Penn State Scandal: Is Joe Paterno Complicit, a Scapegoat or Both?

Jayson LoveCorrespondent INovember 13, 2011

STATE COLLEGE, PA - NOVEMBER 12: A Penn State Nittany Lions fan wears a mask of former Penn State coach Joe Paterno during play against Nebraska Cornhuskers at Beaver Stadium on November 12, 2011 in State College, Pennsylvania. (Photo by Patrick Smith/Getty Images)
Patrick Smith/Getty Images

With all that has gone on at Penn State the past few days, it is difficult to determine what role everyone played in covering up what was a horrible situation—particularly, Joe Paterno's.

Paterno once remarked that he didn't want to leave the college football landscape to "the Barry Switzer's" of the world—implying that his program was clean and that coaches like Switzer engaged in shady practices in luring college football players to their programs.

Now, it seems that Paterno's program, while seemingly clean in terms of recruiting, had much bigger issues.

Switzer remarked this week, when asked about the PSU situation, “Everyone on that staff had to have known.”—everyone, including the head coach, Joe Paterno.

If you peel the layers, a few clues suggest that Paterno could have been involved in covering up the situation involving Jerry Sandusky. 

First, there was the "retirement" at age 55 of Jerry Sandusky in 1999.

At the time, it seemed like Paterno was getting rid of a man who was eying his job, but now, it seems like this was the first step in a massive cover-up.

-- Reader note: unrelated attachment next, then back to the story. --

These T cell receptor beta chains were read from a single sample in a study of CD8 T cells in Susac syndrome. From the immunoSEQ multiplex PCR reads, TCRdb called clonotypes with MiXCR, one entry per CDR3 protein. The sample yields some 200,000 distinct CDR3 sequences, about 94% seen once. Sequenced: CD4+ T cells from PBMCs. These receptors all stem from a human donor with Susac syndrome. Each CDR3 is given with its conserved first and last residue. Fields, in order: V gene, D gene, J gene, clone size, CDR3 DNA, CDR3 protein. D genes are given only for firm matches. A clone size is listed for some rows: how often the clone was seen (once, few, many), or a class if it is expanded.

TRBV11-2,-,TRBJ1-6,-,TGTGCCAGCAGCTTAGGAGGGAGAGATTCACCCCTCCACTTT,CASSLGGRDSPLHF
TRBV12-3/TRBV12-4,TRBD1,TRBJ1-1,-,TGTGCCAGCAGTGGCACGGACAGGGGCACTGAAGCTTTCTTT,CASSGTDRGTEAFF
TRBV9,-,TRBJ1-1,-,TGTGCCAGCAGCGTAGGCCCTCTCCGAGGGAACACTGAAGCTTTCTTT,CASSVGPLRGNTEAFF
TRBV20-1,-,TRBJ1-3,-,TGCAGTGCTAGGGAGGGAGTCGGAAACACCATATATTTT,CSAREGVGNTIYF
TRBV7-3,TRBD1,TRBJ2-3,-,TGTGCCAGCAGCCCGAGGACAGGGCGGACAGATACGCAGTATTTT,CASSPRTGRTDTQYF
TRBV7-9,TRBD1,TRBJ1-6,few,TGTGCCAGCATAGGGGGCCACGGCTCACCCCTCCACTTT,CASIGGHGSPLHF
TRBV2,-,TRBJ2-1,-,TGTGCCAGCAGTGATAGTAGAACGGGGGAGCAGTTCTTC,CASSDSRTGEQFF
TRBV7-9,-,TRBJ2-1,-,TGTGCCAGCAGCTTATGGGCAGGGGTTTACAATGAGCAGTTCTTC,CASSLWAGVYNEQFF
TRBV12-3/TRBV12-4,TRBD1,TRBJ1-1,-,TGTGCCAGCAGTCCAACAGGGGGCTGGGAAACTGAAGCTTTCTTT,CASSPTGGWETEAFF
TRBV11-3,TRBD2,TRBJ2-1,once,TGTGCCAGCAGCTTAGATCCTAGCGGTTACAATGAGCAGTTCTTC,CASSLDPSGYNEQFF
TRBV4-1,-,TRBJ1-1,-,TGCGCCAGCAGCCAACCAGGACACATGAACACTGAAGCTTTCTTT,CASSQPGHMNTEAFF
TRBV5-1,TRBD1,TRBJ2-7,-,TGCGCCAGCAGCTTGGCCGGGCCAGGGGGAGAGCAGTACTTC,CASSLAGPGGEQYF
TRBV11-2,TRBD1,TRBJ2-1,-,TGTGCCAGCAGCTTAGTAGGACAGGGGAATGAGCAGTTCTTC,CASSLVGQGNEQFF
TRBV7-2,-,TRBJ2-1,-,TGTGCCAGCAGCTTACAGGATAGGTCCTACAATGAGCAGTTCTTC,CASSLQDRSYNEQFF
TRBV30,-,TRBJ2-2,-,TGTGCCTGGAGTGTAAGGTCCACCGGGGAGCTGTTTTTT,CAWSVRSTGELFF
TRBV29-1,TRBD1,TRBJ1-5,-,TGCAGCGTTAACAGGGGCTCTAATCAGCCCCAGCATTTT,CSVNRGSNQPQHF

Penn State's program was rolling in the 90s, and the top defensive coach leaves? Very odd timing to say the least.

Second, the action, or more accurately, the inaction of Penn State this week provides a glimpse into the situation.

It took a late night meeting of the Board of Trustees to fire the head coach.

It was obvious the university didn't want to fire Paterno and had to be persuaded before acting.

The best guess, and that is all anyone can do at this point, is that Paterno was involved in covering this up. Why wait, and then fire him?

The third clue is Paterno's actions after the firing.  People who "aren't the target of investigation," as Paterno was described early last week, don't hire high powered defense attorneys as Paterno has.

Finally, Joe Paterno is Penn State.  He can't go hide behind the "I told my superior" line when he was told about these horrible acts.

That coach was on his staff, if he wanted him gone and off campus, he could have gotten Sandusky out and off campus.

Stay tuned, this could be an even worse involvement for Paterno than previously thought in terms of covering up a heinous act by a coach on his staff.